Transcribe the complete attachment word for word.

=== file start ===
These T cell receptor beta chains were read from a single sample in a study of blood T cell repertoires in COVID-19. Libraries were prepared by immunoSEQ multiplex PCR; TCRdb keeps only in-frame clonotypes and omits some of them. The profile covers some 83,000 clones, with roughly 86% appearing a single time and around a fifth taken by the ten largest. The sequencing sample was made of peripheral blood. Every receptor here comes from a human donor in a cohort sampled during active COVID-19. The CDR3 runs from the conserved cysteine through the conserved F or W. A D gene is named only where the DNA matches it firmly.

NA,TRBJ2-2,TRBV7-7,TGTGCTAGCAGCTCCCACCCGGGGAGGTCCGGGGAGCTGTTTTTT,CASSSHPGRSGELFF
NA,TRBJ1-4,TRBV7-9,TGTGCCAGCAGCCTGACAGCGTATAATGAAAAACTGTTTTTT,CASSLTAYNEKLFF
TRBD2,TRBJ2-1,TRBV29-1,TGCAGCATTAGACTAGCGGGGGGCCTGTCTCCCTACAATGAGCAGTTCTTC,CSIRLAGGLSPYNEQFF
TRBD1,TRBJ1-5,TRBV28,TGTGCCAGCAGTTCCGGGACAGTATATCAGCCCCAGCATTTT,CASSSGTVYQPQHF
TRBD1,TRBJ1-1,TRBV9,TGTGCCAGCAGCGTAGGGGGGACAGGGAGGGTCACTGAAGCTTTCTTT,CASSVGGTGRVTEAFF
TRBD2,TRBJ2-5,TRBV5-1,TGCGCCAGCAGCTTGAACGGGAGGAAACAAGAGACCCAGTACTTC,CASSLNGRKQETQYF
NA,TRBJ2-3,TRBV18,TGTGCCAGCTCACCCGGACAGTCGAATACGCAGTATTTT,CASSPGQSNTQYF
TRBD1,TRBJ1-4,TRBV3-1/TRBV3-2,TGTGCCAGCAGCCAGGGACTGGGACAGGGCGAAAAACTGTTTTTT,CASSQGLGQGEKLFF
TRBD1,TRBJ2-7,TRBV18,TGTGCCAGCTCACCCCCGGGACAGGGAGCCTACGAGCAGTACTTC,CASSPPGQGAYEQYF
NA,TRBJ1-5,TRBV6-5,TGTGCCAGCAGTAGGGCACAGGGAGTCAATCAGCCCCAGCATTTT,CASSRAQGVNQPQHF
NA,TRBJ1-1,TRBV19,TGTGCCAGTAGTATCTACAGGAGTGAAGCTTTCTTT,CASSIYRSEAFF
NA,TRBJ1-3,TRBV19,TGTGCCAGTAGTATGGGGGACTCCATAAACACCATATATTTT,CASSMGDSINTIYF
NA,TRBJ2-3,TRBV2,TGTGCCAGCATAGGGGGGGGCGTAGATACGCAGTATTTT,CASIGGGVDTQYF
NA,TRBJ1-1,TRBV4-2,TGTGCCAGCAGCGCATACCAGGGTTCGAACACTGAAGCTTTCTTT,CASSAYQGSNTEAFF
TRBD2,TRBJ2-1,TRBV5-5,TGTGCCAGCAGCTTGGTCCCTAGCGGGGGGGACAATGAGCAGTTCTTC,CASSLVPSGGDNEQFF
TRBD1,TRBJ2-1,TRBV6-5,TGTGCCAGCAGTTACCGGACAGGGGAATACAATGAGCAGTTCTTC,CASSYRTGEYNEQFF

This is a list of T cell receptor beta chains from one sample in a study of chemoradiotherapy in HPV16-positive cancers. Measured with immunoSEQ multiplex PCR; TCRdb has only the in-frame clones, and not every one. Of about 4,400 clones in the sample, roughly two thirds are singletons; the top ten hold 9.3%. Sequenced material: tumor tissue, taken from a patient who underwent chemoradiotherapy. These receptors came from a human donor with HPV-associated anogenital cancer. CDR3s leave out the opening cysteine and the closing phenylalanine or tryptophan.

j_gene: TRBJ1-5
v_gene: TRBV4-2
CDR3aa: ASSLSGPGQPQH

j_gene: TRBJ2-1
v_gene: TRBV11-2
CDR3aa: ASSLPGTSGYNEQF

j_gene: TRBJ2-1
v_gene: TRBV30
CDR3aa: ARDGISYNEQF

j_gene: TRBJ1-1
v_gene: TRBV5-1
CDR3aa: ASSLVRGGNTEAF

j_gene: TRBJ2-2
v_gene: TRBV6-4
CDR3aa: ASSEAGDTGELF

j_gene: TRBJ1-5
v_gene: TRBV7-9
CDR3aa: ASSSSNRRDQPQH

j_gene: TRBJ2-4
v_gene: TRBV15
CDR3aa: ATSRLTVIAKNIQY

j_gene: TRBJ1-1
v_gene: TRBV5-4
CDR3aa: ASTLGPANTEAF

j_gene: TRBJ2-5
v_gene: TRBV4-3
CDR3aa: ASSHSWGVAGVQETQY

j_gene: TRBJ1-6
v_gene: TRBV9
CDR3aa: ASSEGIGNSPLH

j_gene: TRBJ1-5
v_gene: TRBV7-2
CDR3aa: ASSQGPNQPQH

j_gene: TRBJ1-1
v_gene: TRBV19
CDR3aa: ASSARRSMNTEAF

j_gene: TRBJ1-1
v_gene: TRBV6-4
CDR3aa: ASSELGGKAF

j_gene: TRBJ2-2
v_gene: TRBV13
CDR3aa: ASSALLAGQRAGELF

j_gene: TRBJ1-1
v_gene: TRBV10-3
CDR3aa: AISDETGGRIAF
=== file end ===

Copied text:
These T cell receptor beta chains were read from a single sample in a study of blood T cell repertoires in COVID-19. Libraries were prepared by immunoSEQ multiplex PCR; TCRdb keeps only in-frame clonotypes and omits some of them. The profile covers some 83,000 clones, with roughly 86% appearing a single time and around a fifth taken by the ten largest. The sequencing sample was made of peripheral blood. Every receptor here comes from a human donor in a cohort sampled during active COVID-19. The CDR3 runs from the conserved cysteine through the conserved F or W. A D gene is named only where the DNA matches it firmly.

NA,TRBJ2-2,TRBV7-7,TGTGCTAGCAGCTCCCACCCGGGGAGGTCCGGGGAGCTGTTTTTT,CASSSHPGRSGELFF
NA,TRBJ1-4,TRBV7-9,TGTGCCAGCAGCCTGACAGCGTATAATGAAAAACTGTTTTTT,CASSLTAYNEKLFF
TRBD2,TRBJ2-1,TRBV29-1,TGCAGCATTAGACTAGCGGGGGGCCTGTCTCCCTACAATGAGCAGTTCTTC,CSIRLAGGLSPYNEQFF
TRBD1,TRBJ1-5,TRBV28,TGTGCCAGCAGTTCCGGGACAGTATATCAGCCCCAGCATTTT,CASSSGTVYQPQHF
TRBD1,TRBJ1-1,TRBV9,TGTGCCAGCAGCGTAGGGGGGACAGGGAGGGTCACTGAAGCTTTCTTT,CASSVGGTGRVTEAFF
TRBD2,TRBJ2-5,TRBV5-1,TGCGCCAGCAGCTTGAACGGGAGGAAACAAGAGACCCAGTACTTC,CASSLNGRKQETQYF
NA,TRBJ2-3,TRBV18,TGTGCCAGCTCACCCGGACAGTCGAATACGCAGTATTTT,CASSPGQSNTQYF
TRBD1,TRBJ1-4,TRBV3-1/TRBV3-2,TGTGCCAGCAGCCAGGGACTGGGACAGGGCGAAAAACTGTTTTTT,CASSQGLGQGEKLFF
TRBD1,TRBJ2-7,TRBV18,TGTGCCAGCTCACCCCCGGGACAGGGAGCCTACGAGCAGTACTTC,CASSPPGQGAYEQYF
NA,TRBJ1-5,TRBV6-5,TGTGCCAGCAGTAGGGCACAGGGAGTCAATCAGCCCCAGCATTTT,CASSRAQGVNQPQHF
NA,TRBJ1-1,TRBV19,TGTGCCAGTAGTATCTACAGGAGTGAAGCTTTCTTT,CASSIYRSEAFF
NA,TRBJ1-3,TRBV19,TGTGCCAGTAGTATGGGGGACTCCATAAACACCATATATTTT,CASSMGDSINTIYF
NA,TRBJ2-3,TRBV2,TGTGCCAGCATAGGGGGGGGCGTAGATACGCAGTATTTT,CASIGGGVDTQYF
NA,TRBJ1-1,TRBV4-2,TGTGCCAGCAGCGCATACCAGGGTTCGAACACTGAAGCTTTCTTT,CASSAYQGSNTEAFF
TRBD2,TRBJ2-1,TRBV5-5,TGTGCCAGCAGCTTGGTCCCTAGCGGGGGGGACAATGAGCAGTTCTTC,CASSLVPSGGDNEQFF
TRBD1,TRBJ2-1,TRBV6-5,TGTGCCAGCAGTTACCGGACAGGGGAATACAATGAGCAGTTCTTC,CASSYRTGEYNEQFF

This is a list of T cell receptor beta chains from one sample in a study of chemoradiotherapy in HPV16-positive cancers. Measured with immunoSEQ multiplex PCR; TCRdb has only the in-frame clones, and not every one. Of about 4,400 clones in the sample, roughly two thirds are singletons; the top ten hold 9.3%. Sequenced material: tumor tissue, taken from a patient who underwent chemoradiotherapy. These receptors came from a human donor with HPV-associated anogenital cancer. CDR3s leave out the opening cysteine and the closing phenylalanine or tryptophan.

j_gene: TRBJ1-5
v_gene: TRBV4-2
CDR3aa: ASSLSGPGQPQH

j_gene: TRBJ2-1
v_gene: TRBV11-2
CDR3aa: ASSLPGTSGYNEQF

j_gene: TRBJ2-1
v_gene: TRBV30
CDR3aa: ARDGISYNEQF

j_gene: TRBJ1-1
v_gene: TRBV5-1
CDR3aa: ASSLVRGGNTEAF

j_gene: TRBJ2-2
v_gene: TRBV6-4
CDR3aa: ASSEAGDTGELF

j_gene: TRBJ1-5
v_gene: TRBV7-9
CDR3aa: ASSSSNRRDQPQH

j_gene: TRBJ2-4
v_gene: TRBV15
CDR3aa: ATSRLTVIAKNIQY

j_gene: TRBJ1-1
v_gene: TRBV5-4
CDR3aa: ASTLGPANTEAF

j_gene: TRBJ2-5
v_gene: TRBV4-3
CDR3aa: ASSHSWGVAGVQETQY

j_gene: TRBJ1-6
v_gene: TRBV9
CDR3aa: ASSEGIGNSPLH

j_gene: TRBJ1-5
v_gene: TRBV7-2
CDR3aa: ASSQGPNQPQH

j_gene: TRBJ1-1
v_gene: TRBV19
CDR3aa: ASSARRSMNTEAF

j_gene: TRBJ1-1
v_gene: TRBV6-4
CDR3aa: ASSELGGKAF

j_gene: TRBJ2-2
v_gene: TRBV13
CDR3aa: ASSALLAGQRAGELF

j_gene: TRBJ1-1
v_gene: TRBV10-3
CDR3aa: AISDETGGRIAF